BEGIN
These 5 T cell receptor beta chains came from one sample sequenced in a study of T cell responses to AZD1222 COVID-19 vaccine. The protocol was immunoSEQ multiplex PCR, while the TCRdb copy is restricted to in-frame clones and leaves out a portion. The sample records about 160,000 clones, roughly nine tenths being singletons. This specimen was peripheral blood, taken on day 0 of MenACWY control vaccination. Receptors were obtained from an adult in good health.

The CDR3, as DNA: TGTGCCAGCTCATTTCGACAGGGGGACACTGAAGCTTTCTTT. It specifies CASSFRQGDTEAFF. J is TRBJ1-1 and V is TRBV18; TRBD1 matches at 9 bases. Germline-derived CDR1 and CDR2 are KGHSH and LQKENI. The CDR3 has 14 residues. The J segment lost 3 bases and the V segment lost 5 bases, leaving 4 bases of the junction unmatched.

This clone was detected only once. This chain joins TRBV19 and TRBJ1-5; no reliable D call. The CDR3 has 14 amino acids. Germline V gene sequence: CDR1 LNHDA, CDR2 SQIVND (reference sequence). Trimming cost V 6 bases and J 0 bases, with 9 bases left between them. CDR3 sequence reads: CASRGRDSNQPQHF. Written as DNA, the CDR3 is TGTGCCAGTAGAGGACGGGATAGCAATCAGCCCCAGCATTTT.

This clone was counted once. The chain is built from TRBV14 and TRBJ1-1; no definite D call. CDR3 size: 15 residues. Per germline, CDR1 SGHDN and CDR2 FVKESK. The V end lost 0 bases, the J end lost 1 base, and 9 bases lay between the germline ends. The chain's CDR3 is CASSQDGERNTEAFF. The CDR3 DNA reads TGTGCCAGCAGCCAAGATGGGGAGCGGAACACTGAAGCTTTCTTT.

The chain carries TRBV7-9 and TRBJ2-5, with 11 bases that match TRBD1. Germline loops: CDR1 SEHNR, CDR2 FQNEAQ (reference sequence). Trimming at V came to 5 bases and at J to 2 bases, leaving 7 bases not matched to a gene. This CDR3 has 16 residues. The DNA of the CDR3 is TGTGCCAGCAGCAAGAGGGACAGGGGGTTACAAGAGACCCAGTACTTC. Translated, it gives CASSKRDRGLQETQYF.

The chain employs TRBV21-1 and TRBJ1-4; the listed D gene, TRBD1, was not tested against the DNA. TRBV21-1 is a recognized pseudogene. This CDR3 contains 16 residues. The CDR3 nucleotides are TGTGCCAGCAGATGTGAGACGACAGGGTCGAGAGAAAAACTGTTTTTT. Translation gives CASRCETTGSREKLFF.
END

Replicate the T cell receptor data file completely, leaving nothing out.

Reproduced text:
These 5 T cell receptor beta chains came from one sample sequenced in a study of T cell responses to AZD1222 COVID-19 vaccine. The protocol was immunoSEQ multiplex PCR, while the TCRdb copy is restricted to in-frame clones and leaves out a portion. The sample records about 160,000 clones, roughly nine tenths being singletons. This specimen was peripheral blood, taken on day 0 of MenACWY control vaccination. Receptors were obtained from an adult in good health.

The CDR3, as DNA: TGTGCCAGCTCATTTCGACAGGGGGACACTGAAGCTTTCTTT. It specifies CASSFRQGDTEAFF. J is TRBJ1-1 and V is TRBV18; TRBD1 matches at 9 bases. Germline-derived CDR1 and CDR2 are KGHSH and LQKENI. The CDR3 has 14 residues. The J segment lost 3 bases and the V segment lost 5 bases, leaving 4 bases of the junction unmatched.

This clone was detected only once. This chain joins TRBV19 and TRBJ1-5; no reliable D call. The CDR3 has 14 amino acids. Germline V gene sequence: CDR1 LNHDA, CDR2 SQIVND (reference sequence). Trimming cost V 6 bases and J 0 bases, with 9 bases left between them. CDR3 sequence reads: CASRGRDSNQPQHF. Written as DNA, the CDR3 is TGTGCCAGTAGAGGACGGGATAGCAATCAGCCCCAGCATTTT.

This clone was counted once. The chain is built from TRBV14 and TRBJ1-1; no definite D call. CDR3 size: 15 residues. Per germline, CDR1 SGHDN and CDR2 FVKESK. The V end lost 0 bases, the J end lost 1 base, and 9 bases lay between the germline ends. The chain's CDR3 is CASSQDGERNTEAFF. The CDR3 DNA reads TGTGCCAGCAGCCAAGATGGGGAGCGGAACACTGAAGCTTTCTTT.

The chain carries TRBV7-9 and TRBJ2-5, with 11 bases that match TRBD1. Germline loops: CDR1 SEHNR, CDR2 FQNEAQ (reference sequence). Trimming at V came to 5 bases and at J to 2 bases, leaving 7 bases not matched to a gene. This CDR3 has 16 residues. The DNA of the CDR3 is TGTGCCAGCAGCAAGAGGGACAGGGGGTTACAAGAGACCCAGTACTTC. Translated, it gives CASSKRDRGLQETQYF.

The chain employs TRBV21-1 and TRBJ1-4; the listed D gene, TRBD1, was not tested against the DNA. TRBV21-1 is a recognized pseudogene. This CDR3 contains 16 residues. The CDR3 nucleotides are TGTGCCAGCAGATGTGAGACGACAGGGTCGAGAGAAAAACTGTTTTTT. Translation gives CASRCETTGSREKLFF.